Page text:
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CS Section 600 CS Section 002 Dr. Angela Guercio Spring 2010

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Worst-case running time: Θ(n 2 ). Expected running time: Θ(n lg n). Constants hidden in Θ(n lg n) are small. Sorts in place.

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Quicksort is based on the three-step process of divide-and-conquer. To sort the subarray A[p.. r]: ◦ Divide: Partition A[p.. r] into two (possibly empty) subarrays A[p.. q - 1] and A[q r] such that each element in the first subarray A[p.. q - 1] is ≤ A[q] and A[q] ≤ each element in the second subarray A[q r]. ◦ Conquer: Sort the two subarrays by recursive calls to QUICKSORT. Combine: No work is needed to combine the subarrays, because they are sorted in place.

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Perform the divide step by a procedure PARTITION, which returns the index q that marks the position separating the subarrays. QUICKSORT(A, p, r) if p < r q = PARTITION(A, p, r) QUICKSORT(A, p, q - 1) QUICKSORT(A, q + 1, r) Initial call is QUICKSORT(A, 1, n)

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Partition subarray A[p.. r] by the following procedure

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PARTITION always selects the last element A[r] in the subarray A[p.. r] as the pivot — the element around which to partition. ◦ As the procedure executes, the array is partitioned into four regions, some of which may be empty: Loop invariant: 1.All entries in A[p.. i] are ≤ pivot. 2.All entries in A[i j – 1] are > pivot. 3.A[r] = pivot.

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On an 8-element subarray

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Use the loop invariant to prove correctness of PARTITION: ◦ Initialization: Before the loop starts, all the conditions of the loop invariant are satisfied, because r is the pivot and the subarrays A[p.. i] and A[i j – 1] are empty. ◦ Maintenance: While the loop is running, if A[j] ≤ pivot then A[j] and A[i + 1] are swapped and then i and j are incremented. A[j] > pivot, then increment only j. ◦ Termination: When the loop terminates, j = r, so all elements in A are partitioned into one of the three cases: A[p.. i] ≤ pivot, A[i r - 1] > pivot, and A[r] = pivot.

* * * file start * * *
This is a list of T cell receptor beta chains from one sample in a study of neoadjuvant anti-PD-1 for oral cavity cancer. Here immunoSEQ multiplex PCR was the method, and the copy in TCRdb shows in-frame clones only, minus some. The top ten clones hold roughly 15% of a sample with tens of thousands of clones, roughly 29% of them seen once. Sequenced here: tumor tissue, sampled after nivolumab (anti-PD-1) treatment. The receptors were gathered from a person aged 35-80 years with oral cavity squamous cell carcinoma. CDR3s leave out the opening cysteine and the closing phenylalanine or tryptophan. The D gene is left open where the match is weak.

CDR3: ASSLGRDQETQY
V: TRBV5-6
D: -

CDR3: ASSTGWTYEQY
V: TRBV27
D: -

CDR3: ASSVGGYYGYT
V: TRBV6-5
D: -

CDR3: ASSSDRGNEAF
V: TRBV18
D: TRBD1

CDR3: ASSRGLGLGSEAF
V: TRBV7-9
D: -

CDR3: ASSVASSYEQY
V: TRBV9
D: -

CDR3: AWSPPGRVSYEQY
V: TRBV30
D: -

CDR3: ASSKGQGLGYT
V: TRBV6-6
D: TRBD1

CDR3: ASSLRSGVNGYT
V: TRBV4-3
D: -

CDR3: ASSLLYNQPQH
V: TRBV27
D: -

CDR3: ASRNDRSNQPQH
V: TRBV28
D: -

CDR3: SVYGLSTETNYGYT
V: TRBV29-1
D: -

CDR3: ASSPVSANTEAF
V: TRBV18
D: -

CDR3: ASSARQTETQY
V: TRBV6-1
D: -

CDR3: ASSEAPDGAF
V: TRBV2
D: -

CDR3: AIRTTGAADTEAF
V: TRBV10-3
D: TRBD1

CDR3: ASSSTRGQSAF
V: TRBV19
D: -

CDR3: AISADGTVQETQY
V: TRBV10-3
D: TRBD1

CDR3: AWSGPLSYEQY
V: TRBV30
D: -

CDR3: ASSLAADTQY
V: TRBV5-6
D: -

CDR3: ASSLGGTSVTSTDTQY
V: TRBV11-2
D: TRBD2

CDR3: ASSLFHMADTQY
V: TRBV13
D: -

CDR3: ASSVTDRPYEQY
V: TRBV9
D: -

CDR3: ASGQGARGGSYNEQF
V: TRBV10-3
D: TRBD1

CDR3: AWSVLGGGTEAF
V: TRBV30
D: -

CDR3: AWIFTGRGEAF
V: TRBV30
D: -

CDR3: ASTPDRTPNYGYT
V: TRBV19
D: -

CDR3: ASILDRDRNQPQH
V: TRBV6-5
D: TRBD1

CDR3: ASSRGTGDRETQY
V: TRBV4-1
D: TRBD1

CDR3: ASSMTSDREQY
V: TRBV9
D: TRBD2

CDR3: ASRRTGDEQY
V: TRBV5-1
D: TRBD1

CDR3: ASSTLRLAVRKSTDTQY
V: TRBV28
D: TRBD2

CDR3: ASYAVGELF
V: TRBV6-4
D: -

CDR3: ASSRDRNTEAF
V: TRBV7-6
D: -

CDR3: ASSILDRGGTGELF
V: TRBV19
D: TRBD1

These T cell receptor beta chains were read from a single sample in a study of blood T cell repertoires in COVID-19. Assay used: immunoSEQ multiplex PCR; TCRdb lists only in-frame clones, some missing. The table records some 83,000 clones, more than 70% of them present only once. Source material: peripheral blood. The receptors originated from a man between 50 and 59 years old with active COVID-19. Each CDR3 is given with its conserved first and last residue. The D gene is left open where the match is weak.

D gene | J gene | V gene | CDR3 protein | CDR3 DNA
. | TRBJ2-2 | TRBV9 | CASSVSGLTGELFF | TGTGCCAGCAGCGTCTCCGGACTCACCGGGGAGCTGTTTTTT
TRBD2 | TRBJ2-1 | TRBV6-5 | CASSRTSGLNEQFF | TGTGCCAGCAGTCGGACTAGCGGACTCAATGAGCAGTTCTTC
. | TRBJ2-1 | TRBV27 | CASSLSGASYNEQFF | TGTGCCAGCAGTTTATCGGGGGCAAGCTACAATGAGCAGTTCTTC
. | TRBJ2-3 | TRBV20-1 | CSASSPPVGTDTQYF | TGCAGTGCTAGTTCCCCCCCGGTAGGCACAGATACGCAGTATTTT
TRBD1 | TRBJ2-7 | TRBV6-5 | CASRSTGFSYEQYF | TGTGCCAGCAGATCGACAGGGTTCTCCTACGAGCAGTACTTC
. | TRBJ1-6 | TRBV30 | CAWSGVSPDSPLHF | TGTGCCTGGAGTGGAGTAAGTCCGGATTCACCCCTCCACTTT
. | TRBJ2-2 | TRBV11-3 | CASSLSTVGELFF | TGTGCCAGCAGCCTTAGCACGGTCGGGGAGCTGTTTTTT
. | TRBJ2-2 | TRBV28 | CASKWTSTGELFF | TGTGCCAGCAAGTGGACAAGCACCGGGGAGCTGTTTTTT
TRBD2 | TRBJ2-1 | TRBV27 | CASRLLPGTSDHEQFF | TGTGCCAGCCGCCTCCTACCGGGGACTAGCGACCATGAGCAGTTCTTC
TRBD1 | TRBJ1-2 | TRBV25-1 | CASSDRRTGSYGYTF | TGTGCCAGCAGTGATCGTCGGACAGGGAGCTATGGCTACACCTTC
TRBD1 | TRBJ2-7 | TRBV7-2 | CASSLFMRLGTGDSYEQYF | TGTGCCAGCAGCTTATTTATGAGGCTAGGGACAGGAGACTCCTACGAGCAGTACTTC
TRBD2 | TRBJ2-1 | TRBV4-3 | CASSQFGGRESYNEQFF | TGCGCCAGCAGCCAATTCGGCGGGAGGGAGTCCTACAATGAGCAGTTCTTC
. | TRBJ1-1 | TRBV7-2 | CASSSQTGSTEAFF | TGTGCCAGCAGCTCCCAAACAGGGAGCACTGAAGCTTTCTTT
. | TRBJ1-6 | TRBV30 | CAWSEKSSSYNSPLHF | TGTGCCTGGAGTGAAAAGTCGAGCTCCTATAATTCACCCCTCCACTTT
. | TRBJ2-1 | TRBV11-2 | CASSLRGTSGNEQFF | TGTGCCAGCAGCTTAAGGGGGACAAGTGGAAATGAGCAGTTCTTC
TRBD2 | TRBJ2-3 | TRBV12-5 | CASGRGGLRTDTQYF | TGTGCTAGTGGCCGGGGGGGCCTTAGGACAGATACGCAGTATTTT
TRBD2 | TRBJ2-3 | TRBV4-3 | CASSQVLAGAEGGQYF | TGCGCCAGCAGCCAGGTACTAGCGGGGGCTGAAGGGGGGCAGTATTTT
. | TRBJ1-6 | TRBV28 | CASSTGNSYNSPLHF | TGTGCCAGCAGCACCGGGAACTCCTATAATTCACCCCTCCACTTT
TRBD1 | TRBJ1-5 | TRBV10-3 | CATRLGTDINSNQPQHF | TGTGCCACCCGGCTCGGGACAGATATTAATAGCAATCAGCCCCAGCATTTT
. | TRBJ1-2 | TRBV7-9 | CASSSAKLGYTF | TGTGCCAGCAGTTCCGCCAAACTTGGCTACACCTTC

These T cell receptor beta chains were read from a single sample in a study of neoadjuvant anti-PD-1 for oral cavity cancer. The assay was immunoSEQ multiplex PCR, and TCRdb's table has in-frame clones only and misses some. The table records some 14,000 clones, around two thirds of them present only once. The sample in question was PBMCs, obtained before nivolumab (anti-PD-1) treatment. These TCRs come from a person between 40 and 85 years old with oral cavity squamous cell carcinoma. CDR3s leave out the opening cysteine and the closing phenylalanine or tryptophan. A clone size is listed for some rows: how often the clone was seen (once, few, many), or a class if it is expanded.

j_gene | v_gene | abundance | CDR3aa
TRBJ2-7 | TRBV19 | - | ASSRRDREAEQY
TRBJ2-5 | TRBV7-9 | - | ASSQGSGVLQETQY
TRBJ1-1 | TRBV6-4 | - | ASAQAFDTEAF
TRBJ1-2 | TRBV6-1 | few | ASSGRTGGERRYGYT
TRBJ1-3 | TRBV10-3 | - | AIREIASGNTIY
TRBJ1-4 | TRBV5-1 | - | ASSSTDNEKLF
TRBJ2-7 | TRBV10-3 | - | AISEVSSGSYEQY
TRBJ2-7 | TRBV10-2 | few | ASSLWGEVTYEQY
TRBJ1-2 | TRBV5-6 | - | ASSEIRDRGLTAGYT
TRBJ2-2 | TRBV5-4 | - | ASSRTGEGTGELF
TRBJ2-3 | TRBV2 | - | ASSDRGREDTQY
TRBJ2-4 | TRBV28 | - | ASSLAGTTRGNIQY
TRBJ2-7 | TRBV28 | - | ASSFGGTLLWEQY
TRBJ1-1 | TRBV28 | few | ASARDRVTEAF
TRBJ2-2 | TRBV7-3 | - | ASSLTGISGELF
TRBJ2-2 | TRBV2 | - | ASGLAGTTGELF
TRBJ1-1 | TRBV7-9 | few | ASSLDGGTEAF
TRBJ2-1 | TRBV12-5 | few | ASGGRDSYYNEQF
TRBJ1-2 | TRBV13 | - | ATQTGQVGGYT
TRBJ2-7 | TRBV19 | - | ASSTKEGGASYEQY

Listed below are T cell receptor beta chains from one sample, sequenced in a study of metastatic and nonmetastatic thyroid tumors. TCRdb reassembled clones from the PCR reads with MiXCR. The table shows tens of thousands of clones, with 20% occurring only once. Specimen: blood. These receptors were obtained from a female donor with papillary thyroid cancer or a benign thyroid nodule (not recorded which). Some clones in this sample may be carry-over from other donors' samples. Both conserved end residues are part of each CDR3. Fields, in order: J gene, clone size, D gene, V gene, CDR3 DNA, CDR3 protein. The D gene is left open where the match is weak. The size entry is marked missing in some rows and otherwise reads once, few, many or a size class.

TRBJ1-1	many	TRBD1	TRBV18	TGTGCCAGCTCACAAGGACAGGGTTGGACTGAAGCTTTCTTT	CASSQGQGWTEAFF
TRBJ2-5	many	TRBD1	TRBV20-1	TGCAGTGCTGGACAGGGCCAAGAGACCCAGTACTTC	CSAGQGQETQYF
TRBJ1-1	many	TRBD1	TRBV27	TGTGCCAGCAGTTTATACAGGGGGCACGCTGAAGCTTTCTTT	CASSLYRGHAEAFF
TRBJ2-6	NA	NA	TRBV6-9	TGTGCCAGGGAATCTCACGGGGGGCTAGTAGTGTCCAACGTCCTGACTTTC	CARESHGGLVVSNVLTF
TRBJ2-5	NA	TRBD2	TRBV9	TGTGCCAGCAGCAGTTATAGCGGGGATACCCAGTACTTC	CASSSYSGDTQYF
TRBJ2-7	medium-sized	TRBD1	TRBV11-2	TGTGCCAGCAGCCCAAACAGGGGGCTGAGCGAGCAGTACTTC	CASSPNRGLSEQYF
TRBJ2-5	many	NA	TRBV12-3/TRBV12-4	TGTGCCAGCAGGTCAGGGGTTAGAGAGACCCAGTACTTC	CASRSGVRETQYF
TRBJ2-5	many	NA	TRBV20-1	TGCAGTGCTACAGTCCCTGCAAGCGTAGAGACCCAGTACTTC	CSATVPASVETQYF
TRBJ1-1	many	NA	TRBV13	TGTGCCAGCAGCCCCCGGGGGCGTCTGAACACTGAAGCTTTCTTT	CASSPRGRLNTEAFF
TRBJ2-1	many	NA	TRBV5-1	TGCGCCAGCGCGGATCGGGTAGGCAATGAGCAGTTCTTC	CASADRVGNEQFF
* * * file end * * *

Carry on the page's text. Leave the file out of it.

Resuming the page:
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The last two lines of PARTITION move the pivot element from the end of the array to between the two subarrays. This is done by swapping the pivot and the first element of the second subarray, i.e., by swapping A[i + 1] and A[r]. Time for partitioning ◦ Θ(n) to partition an n-element subarray.

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The running time of quicksort depends on the partitioning of the subarrays: ◦ If the subarrays are balanced, then quicksort can run as fast as mergesort. ◦ If they are unbalanced, then quicksort can run as slowly as insertion sort.

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Occurs when the subarrays are completely unbalanced. Have 0 elements in one subarray and n - 1 elements in the other subarray. ◦ Get the recurrence ◦ Same running time as insertion sort. ◦ In fact, the worst-case running time occurs when quicksort takes a sorted array as input, but insertion sort runs in O(n) time in this case.

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Occurs when the subarrays are completely balanced every time. Each subarray has ≤ n / 2 elements. Get the recurrence

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Quicksort’s average running time is much closer to the best case than to the worst case. Imagine that PARTITION always produces a 9- to-1 split. Get the recurrence

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Intuition: look at the recursion tree ◦ It’s like the one for T(n) = T(n / 3) + T(2n / 3) + O(n) in Section 4.4. ◦ Except that here the constants are different; we get log 10 n full levels and log 10/9 n levels that are nonempty. ◦ As long as it’s a constant, the base of the log doesn’t matter in asymptotic notation. ◦ Any split of constant proportionality will yield a recursion tree of depth Θ(lg n).

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Splits in the recursion tree will not always be constant. There will usually be a mix of good and bad splits throughout the recursion tree. To see that this doesn’t affect the asymptotic running time of quicksort, assume that levels alternate between best-case and worst-case splits.

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Worst-case analysis ◦ We will prove that a worst-case split at every level produces a worst-case running time of O(n 2 ). ◦ Recurrence for the worst-case running time of QUICKSORT: Because PARTITION produces two subproblems, one of size n - 1, and one of size 1. T(n) = T(n-1) + T(1) + Θ(n) = T(n) = T(n-1) + Θ(n) since T(1) = Θ(1) T(n) ≤ cn 2 for some c.

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Sorting in linear time ◦ Counting Sort ◦ Radix Sort Reading ◦ Chapter 7 until page 178

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